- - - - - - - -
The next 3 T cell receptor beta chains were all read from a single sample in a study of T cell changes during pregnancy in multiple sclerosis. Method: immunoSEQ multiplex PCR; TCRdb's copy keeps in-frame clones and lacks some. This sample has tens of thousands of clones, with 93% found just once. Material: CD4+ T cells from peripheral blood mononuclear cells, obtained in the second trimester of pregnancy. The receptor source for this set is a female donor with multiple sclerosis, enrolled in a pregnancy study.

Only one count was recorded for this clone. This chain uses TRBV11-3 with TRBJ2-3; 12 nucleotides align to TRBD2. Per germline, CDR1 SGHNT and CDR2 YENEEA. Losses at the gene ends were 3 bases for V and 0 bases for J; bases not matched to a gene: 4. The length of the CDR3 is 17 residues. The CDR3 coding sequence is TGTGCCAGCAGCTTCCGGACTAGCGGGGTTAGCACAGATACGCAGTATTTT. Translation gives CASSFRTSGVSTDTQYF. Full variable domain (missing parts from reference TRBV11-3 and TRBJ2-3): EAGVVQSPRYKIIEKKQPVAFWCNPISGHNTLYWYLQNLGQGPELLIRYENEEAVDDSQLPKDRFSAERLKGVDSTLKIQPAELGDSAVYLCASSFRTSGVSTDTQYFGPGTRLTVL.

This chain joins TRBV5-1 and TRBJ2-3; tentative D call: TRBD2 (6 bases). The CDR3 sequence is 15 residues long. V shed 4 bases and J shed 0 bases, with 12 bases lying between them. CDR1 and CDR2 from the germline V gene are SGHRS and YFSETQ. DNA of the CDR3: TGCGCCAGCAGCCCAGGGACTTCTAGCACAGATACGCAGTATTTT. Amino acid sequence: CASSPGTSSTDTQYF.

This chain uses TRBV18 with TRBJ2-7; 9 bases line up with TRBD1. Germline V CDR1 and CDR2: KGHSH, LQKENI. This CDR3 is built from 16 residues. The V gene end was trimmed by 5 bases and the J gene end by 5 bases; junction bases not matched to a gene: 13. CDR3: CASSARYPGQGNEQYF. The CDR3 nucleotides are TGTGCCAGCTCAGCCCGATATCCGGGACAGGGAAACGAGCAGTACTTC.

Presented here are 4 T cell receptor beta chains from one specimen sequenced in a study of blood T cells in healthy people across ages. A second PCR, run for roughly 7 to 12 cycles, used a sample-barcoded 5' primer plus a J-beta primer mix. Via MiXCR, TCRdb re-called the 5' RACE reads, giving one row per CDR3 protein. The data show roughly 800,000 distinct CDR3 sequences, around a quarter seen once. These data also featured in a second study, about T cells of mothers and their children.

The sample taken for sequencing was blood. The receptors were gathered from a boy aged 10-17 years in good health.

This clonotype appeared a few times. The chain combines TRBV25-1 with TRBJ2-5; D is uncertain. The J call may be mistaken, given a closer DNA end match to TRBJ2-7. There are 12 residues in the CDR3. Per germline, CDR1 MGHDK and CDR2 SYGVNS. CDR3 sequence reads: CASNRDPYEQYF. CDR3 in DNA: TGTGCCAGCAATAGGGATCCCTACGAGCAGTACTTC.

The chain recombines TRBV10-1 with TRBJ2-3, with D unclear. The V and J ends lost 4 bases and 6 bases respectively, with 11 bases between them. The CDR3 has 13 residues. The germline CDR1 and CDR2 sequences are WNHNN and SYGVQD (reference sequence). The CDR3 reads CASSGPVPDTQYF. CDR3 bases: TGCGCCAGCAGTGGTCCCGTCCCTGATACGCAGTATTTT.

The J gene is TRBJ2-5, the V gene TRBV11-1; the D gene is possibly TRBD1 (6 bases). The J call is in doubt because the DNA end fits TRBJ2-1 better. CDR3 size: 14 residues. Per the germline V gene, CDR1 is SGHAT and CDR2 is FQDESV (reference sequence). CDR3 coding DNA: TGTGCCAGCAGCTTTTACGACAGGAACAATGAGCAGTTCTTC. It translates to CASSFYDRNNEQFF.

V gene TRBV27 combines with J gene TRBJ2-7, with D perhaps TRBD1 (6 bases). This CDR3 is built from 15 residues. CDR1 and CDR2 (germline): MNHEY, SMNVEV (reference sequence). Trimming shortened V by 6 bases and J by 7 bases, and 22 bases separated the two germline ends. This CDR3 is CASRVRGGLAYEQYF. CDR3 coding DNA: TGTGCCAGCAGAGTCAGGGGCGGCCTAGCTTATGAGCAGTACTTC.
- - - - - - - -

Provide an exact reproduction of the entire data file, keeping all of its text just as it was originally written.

The next 3 T cell receptor beta chains were all read from a single sample in a study of T cell changes during pregnancy in multiple sclerosis. Method: immunoSEQ multiplex PCR; TCRdb's copy keeps in-frame clones and lacks some. This sample has tens of thousands of clones, with 93% found just once. Material: CD4+ T cells from peripheral blood mononuclear cells, obtained in the second trimester of pregnancy. The receptor source for this set is a female donor with multiple sclerosis, enrolled in a pregnancy study.

Only one count was recorded for this clone. This chain uses TRBV11-3 with TRBJ2-3; 12 nucleotides align to TRBD2. Per germline, CDR1 SGHNT and CDR2 YENEEA. Losses at the gene ends were 3 bases for V and 0 bases for J; bases not matched to a gene: 4. The length of the CDR3 is 17 residues. The CDR3 coding sequence is TGTGCCAGCAGCTTCCGGACTAGCGGGGTTAGCACAGATACGCAGTATTTT. Translation gives CASSFRTSGVSTDTQYF. Full variable domain (missing parts from reference TRBV11-3 and TRBJ2-3): EAGVVQSPRYKIIEKKQPVAFWCNPISGHNTLYWYLQNLGQGPELLIRYENEEAVDDSQLPKDRFSAERLKGVDSTLKIQPAELGDSAVYLCASSFRTSGVSTDTQYFGPGTRLTVL.

This chain joins TRBV5-1 and TRBJ2-3; tentative D call: TRBD2 (6 bases). The CDR3 sequence is 15 residues long. V shed 4 bases and J shed 0 bases, with 12 bases lying between them. CDR1 and CDR2 from the germline V gene are SGHRS and YFSETQ. DNA of the CDR3: TGCGCCAGCAGCCCAGGGACTTCTAGCACAGATACGCAGTATTTT. Amino acid sequence: CASSPGTSSTDTQYF.

This chain uses TRBV18 with TRBJ2-7; 9 bases line up with TRBD1. Germline V CDR1 and CDR2: KGHSH, LQKENI. This CDR3 is built from 16 residues. The V gene end was trimmed by 5 bases and the J gene end by 5 bases; junction bases not matched to a gene: 13. CDR3: CASSARYPGQGNEQYF. The CDR3 nucleotides are TGTGCCAGCTCAGCCCGATATCCGGGACAGGGAAACGAGCAGTACTTC.

Presented here are 4 T cell receptor beta chains from one specimen sequenced in a study of blood T cells in healthy people across ages. A second PCR, run for roughly 7 to 12 cycles, used a sample-barcoded 5' primer plus a J-beta primer mix. Via MiXCR, TCRdb re-called the 5' RACE reads, giving one row per CDR3 protein. The data show roughly 800,000 distinct CDR3 sequences, around a quarter seen once. These data also featured in a second study, about T cells of mothers and their children.

The sample taken for sequencing was blood. The receptors were gathered from a boy aged 10-17 years in good health.

This clonotype appeared a few times. The chain combines TRBV25-1 with TRBJ2-5; D is uncertain. The J call may be mistaken, given a closer DNA end match to TRBJ2-7. There are 12 residues in the CDR3. Per germline, CDR1 MGHDK and CDR2 SYGVNS. CDR3 sequence reads: CASNRDPYEQYF. CDR3 in DNA: TGTGCCAGCAATAGGGATCCCTACGAGCAGTACTTC.

The chain recombines TRBV10-1 with TRBJ2-3, with D unclear. The V and J ends lost 4 bases and 6 bases respectively, with 11 bases between them. The CDR3 has 13 residues. The germline CDR1 and CDR2 sequences are WNHNN and SYGVQD (reference sequence). The CDR3 reads CASSGPVPDTQYF. CDR3 bases: TGCGCCAGCAGTGGTCCCGTCCCTGATACGCAGTATTTT.

The J gene is TRBJ2-5, the V gene TRBV11-1; the D gene is possibly TRBD1 (6 bases). The J call is in doubt because the DNA end fits TRBJ2-1 better. CDR3 size: 14 residues. Per the germline V gene, CDR1 is SGHAT and CDR2 is FQDESV (reference sequence). CDR3 coding DNA: TGTGCCAGCAGCTTTTACGACAGGAACAATGAGCAGTTCTTC. It translates to CASSFYDRNNEQFF.

V gene TRBV27 combines with J gene TRBJ2-7, with D perhaps TRBD1 (6 bases). This CDR3 is built from 15 residues. CDR1 and CDR2 (germline): MNHEY, SMNVEV (reference sequence). Trimming shortened V by 6 bases and J by 7 bases, and 22 bases separated the two germline ends. This CDR3 is CASRVRGGLAYEQYF. CDR3 coding DNA: TGTGCCAGCAGAGTCAGGGGCGGCCTAGCTTATGAGCAGTACTTC.